Class action lawsuits present numerous challenges for both defendants and harmed parties. The costs of such lawsuits and the situations in which lead plaintiffs bring them often mean the only ones that benefit from them are the attorneys on both sides of the aisle. While legislators seek to remedy some aspects of class litigation, these suits continue to expand. Recently, they have expanded into the area of cyber crimes and data breach litigation.
Other Court Decisions About Data Breaches
Both the Seventh Circuit (which covers Illinois) and Ninth Circuit (which covers California) have issued opinions early in 2018 addressing class action litigation in the aftermath of major data breaches. The cases are Dieffenbach v. Barnes and Nobles and In re Zappos.com Inc. Data Security Breach Litigation, respectively. These opinions address issues of standing and the ability show damages as part of the preliminary aspects of their respective cases. Both data breaches occurred in 2012 with the lawsuits being filed in the same year, highlighting how slow and expensive such litigation can be, and how it can drain a company’s financial resources in defending itself.
Is There Injury In A Data Breach?
Standing and the ability to prove damages are related but different issues within a legal context. Standing relates to a plaintiff’s ability to bring a lawsuit and hinges on a determination that the plaintiff has suffered an injury. In fact, a phrase meaning that the injury is concrete, not hypothetical, traceable to the defendant, and capable of being redressed by winning the lawsuit.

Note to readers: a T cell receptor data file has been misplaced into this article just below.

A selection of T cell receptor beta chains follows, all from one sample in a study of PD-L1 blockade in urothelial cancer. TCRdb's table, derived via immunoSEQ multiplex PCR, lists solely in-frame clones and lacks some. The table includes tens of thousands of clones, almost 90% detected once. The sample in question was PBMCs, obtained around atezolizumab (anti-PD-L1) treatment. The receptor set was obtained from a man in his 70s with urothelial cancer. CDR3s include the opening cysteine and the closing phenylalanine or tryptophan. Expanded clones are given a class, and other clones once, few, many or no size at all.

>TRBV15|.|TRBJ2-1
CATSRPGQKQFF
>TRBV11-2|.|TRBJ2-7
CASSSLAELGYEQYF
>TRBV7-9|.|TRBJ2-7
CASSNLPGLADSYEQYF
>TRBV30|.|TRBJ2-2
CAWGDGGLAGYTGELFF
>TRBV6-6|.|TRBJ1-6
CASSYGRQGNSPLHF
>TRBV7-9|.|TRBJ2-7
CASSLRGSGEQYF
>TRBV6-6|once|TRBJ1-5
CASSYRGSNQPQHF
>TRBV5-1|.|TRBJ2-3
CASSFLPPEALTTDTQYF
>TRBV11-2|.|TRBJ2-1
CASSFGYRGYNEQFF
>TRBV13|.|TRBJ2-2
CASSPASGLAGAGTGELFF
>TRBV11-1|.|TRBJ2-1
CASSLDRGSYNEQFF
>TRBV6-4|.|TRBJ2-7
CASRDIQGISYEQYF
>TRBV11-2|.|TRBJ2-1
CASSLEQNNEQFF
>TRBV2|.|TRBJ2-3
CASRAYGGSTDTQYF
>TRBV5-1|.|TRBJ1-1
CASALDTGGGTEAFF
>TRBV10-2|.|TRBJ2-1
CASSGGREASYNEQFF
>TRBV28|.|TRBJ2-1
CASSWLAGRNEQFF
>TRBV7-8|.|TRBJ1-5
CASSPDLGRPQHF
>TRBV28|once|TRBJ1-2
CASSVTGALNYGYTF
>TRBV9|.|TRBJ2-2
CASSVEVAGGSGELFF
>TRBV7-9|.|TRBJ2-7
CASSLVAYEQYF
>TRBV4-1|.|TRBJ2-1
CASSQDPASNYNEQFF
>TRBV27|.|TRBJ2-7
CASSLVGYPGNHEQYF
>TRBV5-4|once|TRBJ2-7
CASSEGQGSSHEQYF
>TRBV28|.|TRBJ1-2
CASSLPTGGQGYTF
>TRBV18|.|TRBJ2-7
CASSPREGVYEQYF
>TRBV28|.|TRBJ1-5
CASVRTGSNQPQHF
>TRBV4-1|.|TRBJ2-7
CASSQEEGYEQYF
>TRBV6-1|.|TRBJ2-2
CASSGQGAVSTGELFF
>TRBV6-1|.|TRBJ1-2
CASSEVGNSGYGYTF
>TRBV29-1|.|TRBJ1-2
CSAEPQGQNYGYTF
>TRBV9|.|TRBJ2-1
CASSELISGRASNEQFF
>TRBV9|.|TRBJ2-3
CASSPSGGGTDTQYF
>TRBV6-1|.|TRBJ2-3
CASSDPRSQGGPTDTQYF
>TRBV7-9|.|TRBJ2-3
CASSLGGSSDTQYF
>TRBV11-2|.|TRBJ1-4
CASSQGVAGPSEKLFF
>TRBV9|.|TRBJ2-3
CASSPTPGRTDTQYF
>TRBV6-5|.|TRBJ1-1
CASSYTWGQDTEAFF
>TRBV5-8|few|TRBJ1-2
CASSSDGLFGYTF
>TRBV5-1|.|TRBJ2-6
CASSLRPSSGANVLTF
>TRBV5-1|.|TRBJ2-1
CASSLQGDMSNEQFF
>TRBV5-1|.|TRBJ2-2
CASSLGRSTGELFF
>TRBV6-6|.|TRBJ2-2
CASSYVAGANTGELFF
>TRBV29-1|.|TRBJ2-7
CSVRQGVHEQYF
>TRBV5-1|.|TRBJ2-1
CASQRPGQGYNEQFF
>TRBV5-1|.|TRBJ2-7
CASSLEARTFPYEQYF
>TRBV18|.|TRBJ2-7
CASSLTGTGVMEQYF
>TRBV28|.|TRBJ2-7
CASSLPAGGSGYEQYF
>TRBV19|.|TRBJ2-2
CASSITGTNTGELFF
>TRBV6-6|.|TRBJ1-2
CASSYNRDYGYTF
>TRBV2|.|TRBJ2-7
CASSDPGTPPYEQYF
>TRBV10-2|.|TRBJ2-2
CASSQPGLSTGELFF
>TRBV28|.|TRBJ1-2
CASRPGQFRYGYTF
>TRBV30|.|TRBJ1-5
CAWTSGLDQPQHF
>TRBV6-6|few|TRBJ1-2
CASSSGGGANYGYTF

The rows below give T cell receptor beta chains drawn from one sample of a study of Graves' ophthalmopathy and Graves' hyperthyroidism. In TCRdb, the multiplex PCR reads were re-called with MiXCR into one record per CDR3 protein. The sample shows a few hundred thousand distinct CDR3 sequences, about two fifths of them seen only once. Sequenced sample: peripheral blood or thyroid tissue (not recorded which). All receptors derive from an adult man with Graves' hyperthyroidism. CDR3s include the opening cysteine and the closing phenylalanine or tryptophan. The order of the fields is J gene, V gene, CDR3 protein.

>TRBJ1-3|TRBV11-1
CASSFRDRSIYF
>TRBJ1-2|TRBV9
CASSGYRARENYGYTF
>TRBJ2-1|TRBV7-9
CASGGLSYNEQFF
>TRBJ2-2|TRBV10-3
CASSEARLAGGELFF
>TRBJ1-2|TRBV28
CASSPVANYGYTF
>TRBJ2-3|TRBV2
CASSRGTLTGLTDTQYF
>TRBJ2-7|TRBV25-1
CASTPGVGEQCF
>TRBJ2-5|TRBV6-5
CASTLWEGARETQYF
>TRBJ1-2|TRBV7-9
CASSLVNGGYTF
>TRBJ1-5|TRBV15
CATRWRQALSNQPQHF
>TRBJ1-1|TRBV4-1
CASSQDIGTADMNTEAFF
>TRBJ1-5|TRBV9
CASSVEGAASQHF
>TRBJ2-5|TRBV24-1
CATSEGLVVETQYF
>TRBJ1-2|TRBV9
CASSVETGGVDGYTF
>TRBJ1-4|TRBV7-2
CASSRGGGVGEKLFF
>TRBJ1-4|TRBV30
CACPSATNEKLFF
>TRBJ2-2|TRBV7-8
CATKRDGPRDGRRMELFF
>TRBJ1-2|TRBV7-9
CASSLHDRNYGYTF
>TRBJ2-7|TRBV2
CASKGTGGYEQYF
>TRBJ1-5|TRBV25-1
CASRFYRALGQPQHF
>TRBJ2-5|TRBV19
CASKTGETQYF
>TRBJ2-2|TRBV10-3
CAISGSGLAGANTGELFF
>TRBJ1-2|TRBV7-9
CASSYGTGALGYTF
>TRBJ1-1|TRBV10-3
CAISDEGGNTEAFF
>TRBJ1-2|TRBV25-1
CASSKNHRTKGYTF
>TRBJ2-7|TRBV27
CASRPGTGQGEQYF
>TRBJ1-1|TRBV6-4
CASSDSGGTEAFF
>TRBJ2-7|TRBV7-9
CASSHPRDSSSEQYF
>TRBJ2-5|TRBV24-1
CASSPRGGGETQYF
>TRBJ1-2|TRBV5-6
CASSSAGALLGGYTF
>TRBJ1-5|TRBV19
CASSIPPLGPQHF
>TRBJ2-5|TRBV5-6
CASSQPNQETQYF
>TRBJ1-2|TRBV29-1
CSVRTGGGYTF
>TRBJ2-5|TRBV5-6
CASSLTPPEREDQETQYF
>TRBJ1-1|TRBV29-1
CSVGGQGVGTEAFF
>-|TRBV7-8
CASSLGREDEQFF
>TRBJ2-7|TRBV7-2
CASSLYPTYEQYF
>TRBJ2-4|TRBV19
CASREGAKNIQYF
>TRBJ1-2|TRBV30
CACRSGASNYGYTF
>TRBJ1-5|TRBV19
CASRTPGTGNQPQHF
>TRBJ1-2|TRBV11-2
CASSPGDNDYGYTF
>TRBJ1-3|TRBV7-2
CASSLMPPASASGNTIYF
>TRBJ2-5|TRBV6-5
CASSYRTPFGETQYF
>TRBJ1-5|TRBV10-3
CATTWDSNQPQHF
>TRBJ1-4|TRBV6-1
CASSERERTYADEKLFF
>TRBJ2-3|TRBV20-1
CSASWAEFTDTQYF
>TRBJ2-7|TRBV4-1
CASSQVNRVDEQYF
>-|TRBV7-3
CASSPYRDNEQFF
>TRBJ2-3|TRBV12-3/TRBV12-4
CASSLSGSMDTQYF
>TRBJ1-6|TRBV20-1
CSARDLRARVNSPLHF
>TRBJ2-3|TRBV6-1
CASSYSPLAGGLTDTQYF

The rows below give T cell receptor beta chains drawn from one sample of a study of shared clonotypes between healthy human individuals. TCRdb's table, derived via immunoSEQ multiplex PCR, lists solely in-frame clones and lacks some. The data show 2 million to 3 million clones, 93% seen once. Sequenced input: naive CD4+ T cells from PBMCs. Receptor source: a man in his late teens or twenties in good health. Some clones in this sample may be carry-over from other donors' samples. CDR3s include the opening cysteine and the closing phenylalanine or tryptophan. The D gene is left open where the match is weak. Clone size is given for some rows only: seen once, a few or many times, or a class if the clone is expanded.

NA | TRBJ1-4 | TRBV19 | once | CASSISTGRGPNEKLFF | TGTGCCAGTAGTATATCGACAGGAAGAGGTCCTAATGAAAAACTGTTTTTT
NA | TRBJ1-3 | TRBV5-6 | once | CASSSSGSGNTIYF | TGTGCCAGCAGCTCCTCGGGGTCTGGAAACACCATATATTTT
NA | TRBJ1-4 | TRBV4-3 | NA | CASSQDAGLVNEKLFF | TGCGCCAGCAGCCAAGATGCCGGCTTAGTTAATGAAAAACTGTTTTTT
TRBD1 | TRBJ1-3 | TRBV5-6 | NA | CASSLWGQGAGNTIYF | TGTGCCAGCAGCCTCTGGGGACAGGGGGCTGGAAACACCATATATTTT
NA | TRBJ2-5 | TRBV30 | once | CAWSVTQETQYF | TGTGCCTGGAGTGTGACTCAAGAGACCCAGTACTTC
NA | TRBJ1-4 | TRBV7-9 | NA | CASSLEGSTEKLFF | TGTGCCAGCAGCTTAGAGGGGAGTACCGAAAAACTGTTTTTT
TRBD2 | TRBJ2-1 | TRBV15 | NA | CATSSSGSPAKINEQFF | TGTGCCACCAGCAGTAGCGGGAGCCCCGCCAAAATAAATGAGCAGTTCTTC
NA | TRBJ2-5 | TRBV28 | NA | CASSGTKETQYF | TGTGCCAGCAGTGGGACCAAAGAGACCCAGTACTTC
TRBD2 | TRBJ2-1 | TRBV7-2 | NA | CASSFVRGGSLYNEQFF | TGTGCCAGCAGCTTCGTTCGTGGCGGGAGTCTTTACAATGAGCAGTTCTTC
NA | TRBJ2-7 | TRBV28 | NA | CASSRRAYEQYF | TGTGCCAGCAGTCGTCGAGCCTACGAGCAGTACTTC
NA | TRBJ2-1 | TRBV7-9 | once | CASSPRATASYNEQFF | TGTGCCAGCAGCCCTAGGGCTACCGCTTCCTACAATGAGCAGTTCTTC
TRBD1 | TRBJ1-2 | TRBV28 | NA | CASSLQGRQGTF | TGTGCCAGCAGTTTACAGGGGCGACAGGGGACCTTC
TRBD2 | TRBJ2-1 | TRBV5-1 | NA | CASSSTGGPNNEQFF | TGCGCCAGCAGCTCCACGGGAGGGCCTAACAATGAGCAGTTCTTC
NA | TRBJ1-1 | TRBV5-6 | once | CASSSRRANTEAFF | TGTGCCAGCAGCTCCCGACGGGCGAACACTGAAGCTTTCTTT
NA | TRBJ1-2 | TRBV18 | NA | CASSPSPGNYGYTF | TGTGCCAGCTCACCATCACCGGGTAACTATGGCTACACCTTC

The Value Of Personal Data And Identity
Defendants in both the Ninth and Seventh Circuits had challenged that victims of a data breach could not prove standing because their injuries were either speculative, hypothetical, or non-existent. Both Courts rejected this reasoning, though on different grounds. The Seventh Circuit has held that the time and money lost by plaintiffs in protecting themselves against future identity theft constituted injury in fact. The Ninth Circuit held that the risk of future identify theft in the near future constituted injury in fact.
Digital Harm In The Physical World
The Seventh Circuit case moved on to address the damages element of the claim. Relying on the federal rules of civil procedure, the Court held that plaintiffs were not required to allege with specificity the nature of the damages suffered. It was sufficient for state law to provide for compensable damages to the plaintiffs if they prevailed for the plaintiffs to overcome a motion to dismiss on these grounds.
Ongoing Litigation Means Higher Costs Of Data Breaches
At the same time, both courts foresaw significant difficulties for the plaintiffs in proving their case at trial while lamenting the length of litigation each had taken. Neither class has been certified by their respective court, even after over five years of continuing litigation and mounting legal bills. As data breaches continue to grow in size and in economic damages, such litigation poses a significant threat to any company storing significant amounts of personally identifiable information. Charlie E. Bernier Principal Consultant and Cyber Insurance Expert at ECBM warns, "Companies need to take all reasonable actions to protect themselves from cyber breaches and the losses they can cause, including litigation and defense costs."